Creating The Future: How To Balance Short-Term and Long-Term Goals



Facebook’s stocks took a dive recently as CEO and founder Mark Zuckerberg announced his plans for the company: Not for the next quarter, or for the next year, but for the next ten years.

In the short term – the next year – Facebook will be concentrating on investments, which will cut the company’s profits somewhat. However, this is all part of laying the groundwork for the next ten years, in which Facebook aspires, not just to grow his company, but to determine what society and computing will look like.

“For the next 10 years our focus is on driving the fundamental changes in the world that we need to achieve our mission,” Zuckerberg said, “connecting the whole world, understanding a world with big leaps in AIs and developing the next generation of platforms, especially in computing.”

Some observers, such as Henry Blodget of Business Insider, have condemned Facebook stockholders for losing faith in Zuckerberg’s master plan.

It’s true that cutting short-term profits for lofty and sci-fi-sounding goals like artificial intelligence, virtual and augmented reality (which Zuckerberg is interested in developing as the next big platform, via his investment in Oculus) and changing the world sounds like a lofty, and perhaps even impractical, goal. We at Dave Partners are unapologetic optimists in favor of tech innovation, and we’re excited to see the next platforms evolve. However, we can also understand investors’ hesitation.

What’s really at issue here is something that most of us face every day: the importance of balancing short-term and long-term goals.

Long-term goals – your plan for the next year, or decade — can and should be wild. They should be the biggest and best version of your future that you can personally imagine: If you want to build a super-star media platform, or invent the next great computing platform, or create a company that’s bigger than Google, you can put that in your long-term goal list. Shoot for the moon.

However, once you have your long-term goals established, short-term goals are the necessary next step in the process. If you want to be a media superstar, you first need to sign up for Twitter. If you want to build a great company, you need funding and employees. Your long-term goals are castles in the clouds; your short-term goals are the ladder you’ll climb to get there. You need to build that ladder step by step.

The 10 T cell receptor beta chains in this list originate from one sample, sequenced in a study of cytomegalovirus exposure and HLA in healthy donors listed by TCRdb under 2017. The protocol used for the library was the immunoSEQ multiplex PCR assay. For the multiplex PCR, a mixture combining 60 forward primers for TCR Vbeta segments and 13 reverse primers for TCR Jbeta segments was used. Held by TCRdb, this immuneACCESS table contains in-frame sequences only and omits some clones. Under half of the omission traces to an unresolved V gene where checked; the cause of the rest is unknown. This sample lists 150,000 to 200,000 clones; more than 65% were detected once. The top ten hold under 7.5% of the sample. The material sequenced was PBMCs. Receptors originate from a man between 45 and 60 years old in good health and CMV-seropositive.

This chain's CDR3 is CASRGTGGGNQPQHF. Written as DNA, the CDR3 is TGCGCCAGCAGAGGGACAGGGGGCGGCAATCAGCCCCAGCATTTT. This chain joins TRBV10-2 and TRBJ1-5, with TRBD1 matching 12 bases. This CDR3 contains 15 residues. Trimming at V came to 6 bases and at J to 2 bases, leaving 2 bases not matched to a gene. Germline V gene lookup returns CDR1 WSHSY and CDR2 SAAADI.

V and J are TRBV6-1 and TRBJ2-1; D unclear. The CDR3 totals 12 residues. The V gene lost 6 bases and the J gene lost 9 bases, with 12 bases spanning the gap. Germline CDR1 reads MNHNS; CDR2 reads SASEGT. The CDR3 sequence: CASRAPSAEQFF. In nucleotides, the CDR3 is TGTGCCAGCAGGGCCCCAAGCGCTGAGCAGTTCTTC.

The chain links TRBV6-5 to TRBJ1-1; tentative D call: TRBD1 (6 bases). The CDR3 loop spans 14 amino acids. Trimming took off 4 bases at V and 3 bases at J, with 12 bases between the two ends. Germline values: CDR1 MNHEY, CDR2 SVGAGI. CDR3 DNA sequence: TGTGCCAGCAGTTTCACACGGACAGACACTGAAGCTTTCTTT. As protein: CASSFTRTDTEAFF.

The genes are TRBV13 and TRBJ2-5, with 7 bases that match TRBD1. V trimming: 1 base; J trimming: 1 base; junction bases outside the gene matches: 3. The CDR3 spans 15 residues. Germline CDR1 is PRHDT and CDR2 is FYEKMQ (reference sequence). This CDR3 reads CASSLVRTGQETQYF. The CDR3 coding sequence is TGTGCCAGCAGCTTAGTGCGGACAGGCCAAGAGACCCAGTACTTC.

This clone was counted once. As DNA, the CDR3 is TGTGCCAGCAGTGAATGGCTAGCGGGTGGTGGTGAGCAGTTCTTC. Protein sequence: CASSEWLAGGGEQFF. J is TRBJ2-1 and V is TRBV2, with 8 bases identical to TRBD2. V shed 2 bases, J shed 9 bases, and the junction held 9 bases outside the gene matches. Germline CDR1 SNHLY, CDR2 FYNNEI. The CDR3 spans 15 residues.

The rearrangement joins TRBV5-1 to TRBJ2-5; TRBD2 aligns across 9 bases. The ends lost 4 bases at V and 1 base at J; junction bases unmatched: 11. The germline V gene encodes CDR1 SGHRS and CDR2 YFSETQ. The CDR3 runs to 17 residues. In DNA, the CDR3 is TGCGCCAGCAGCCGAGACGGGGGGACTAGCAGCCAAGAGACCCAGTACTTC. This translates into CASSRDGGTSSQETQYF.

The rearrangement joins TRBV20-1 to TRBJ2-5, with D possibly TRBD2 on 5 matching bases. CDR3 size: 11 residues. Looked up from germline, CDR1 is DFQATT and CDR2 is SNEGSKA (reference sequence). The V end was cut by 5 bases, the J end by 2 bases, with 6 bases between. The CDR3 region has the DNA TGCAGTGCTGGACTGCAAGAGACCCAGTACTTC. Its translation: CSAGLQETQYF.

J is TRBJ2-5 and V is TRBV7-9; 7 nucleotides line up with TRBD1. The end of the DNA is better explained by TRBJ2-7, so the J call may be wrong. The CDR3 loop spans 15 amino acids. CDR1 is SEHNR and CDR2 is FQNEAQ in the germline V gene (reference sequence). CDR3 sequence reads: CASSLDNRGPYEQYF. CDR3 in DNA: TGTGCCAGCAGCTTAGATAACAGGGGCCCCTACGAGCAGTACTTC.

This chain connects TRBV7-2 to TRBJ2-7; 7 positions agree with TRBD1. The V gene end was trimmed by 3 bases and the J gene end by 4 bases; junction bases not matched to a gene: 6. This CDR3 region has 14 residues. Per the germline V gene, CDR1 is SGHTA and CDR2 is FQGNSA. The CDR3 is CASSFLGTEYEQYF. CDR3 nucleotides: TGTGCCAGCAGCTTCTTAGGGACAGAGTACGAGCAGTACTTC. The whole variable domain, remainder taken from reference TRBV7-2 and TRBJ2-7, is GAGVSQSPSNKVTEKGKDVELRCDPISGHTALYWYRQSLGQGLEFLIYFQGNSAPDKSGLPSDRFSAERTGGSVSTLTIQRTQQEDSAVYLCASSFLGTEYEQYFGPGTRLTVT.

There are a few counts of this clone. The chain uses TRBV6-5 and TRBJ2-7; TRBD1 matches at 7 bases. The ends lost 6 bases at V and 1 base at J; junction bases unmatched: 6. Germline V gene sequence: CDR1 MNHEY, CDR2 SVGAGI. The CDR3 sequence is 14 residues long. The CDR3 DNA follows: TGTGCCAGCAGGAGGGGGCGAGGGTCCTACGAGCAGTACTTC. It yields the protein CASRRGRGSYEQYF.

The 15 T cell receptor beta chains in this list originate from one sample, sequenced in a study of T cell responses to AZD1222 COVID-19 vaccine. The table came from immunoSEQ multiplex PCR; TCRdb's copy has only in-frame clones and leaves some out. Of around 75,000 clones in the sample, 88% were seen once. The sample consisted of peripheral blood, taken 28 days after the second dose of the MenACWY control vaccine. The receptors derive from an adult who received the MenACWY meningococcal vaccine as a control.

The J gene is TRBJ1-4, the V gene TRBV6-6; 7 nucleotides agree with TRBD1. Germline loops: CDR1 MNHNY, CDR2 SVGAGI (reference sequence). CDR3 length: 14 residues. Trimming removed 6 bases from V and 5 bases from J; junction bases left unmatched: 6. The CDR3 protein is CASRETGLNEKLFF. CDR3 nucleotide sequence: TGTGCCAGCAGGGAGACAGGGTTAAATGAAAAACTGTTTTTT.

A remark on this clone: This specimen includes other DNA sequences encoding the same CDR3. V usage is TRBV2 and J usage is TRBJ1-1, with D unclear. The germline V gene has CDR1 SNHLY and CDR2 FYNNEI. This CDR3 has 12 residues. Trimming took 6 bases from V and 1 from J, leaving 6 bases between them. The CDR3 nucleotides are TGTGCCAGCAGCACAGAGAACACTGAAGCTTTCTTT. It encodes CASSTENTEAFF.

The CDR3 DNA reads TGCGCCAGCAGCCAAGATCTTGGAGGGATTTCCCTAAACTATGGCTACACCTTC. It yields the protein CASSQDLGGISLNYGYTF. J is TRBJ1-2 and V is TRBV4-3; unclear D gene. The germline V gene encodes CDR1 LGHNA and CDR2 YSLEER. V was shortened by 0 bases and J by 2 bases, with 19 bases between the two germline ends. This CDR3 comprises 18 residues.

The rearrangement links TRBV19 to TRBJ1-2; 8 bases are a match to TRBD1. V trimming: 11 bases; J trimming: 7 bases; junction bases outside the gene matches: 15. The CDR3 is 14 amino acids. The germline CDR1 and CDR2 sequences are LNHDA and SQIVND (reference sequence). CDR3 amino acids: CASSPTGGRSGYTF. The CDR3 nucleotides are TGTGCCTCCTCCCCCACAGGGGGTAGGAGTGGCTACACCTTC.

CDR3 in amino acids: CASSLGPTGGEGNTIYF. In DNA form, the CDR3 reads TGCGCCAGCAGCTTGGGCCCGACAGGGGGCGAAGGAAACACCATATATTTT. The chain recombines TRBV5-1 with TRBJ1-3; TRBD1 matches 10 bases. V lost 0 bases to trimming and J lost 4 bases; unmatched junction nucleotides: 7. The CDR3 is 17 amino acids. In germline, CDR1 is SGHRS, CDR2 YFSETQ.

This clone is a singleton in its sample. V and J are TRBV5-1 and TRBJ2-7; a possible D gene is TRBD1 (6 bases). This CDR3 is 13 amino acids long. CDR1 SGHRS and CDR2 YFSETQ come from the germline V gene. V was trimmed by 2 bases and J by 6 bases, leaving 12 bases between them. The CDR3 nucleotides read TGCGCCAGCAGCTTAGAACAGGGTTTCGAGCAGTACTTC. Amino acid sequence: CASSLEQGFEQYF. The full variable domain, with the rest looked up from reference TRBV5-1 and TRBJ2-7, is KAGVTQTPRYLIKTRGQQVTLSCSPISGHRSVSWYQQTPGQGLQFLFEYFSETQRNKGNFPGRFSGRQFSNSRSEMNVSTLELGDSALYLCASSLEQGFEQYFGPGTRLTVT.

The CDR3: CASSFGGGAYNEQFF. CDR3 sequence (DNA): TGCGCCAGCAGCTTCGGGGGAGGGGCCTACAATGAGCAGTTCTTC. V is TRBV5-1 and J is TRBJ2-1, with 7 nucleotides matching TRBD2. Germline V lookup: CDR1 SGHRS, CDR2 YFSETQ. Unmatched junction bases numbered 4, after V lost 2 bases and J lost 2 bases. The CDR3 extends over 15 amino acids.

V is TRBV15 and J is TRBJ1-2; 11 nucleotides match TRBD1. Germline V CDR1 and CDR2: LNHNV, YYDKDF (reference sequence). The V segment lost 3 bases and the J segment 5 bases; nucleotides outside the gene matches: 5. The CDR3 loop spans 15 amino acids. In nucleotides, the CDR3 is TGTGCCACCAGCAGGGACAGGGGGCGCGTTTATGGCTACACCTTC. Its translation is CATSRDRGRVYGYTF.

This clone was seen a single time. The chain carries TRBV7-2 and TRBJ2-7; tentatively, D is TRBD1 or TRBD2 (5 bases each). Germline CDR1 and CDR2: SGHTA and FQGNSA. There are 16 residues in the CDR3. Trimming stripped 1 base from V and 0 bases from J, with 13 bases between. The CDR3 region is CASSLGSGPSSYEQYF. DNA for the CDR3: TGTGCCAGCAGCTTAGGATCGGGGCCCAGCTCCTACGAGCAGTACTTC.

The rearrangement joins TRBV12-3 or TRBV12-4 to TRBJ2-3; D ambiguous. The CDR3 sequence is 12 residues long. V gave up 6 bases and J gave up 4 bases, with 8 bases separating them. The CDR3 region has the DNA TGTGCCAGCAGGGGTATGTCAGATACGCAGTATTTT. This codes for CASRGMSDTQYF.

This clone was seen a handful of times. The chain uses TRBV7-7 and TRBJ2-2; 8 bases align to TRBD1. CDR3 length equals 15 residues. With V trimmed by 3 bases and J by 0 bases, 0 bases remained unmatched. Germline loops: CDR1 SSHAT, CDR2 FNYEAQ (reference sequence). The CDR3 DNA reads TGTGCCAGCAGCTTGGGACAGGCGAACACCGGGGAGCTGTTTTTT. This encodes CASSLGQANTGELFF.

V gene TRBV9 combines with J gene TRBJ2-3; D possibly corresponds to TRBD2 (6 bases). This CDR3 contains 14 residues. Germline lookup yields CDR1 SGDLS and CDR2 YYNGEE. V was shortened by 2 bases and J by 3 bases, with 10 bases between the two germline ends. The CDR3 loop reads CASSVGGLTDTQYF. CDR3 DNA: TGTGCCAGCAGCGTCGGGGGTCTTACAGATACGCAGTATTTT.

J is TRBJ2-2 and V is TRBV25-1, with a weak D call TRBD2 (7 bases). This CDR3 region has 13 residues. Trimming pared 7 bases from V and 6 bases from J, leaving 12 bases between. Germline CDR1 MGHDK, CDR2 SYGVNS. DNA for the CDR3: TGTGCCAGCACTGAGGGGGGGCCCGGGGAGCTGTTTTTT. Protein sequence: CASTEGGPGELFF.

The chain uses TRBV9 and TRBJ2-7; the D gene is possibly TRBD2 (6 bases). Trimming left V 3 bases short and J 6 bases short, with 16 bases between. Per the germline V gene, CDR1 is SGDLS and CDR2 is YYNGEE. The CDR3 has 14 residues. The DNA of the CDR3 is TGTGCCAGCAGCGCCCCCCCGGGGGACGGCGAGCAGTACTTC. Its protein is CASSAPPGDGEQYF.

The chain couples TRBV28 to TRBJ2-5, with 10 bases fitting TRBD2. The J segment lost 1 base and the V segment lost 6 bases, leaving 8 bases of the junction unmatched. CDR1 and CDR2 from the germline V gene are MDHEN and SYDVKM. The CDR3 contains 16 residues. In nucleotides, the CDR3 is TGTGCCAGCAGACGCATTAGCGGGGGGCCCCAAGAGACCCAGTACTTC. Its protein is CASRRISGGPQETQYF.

For short-term goals, realism is key. We recommend examining every short-term goal to see if it’s SMART: Specific, Measurable, Attainable, Realistic, and Time-bound.

So: If you want to be the world’s richest and most respected purveyor of t-shirts, you need to be able to sell t-shirts. Therefore, you need to establish actionable tasks that you know you can do (“we want to create a website to sell our t-shirts online”), you need to know what success looks like and how to know you’ve succeeded (“we will have a functioning website, and will receive one dozen orders per month”) and you need to know when you will finish your task (“the website will be up and running by the end of October”).

And yet, without larger, long-term goals motivating your short-term decisions, it’s easy to stagnate, or to waste your efforts. Not only do you need to break long-term goals into more attainable short-term projects, you need to measure every short-term project to see where it fits into your long-term goals.

Right now, investors may be scared because it sounds like Zuckerberg has a lot of vision, and some very grand short-term goals, but not many goals for creating profit in the short term. The key to his success will be balancing both short-term gain and long-term vision, so that every step he takes both sustains his company and gets him closer to the grand future he envisions.



Reprinted by Permission

Image credit: CC by Aaron Davis

About the author: Dave Carvajal

Dave Carvajal built HotJobs (650 employees, IPO & $1.2B market cap then sold to Yahoo!) as Co-founder & TheLadders (400 employees, $80M revs) where he focused on attracting, retaining and developing all employees. These days he’s asked by top VCs and CEOs of high-growth startups to build their Boards and leadership teams with the top 1% of A+ executive talent. He is an Ironman and lives in NJ with his wife where he is co-founder of twin boys and a pup named Clover.

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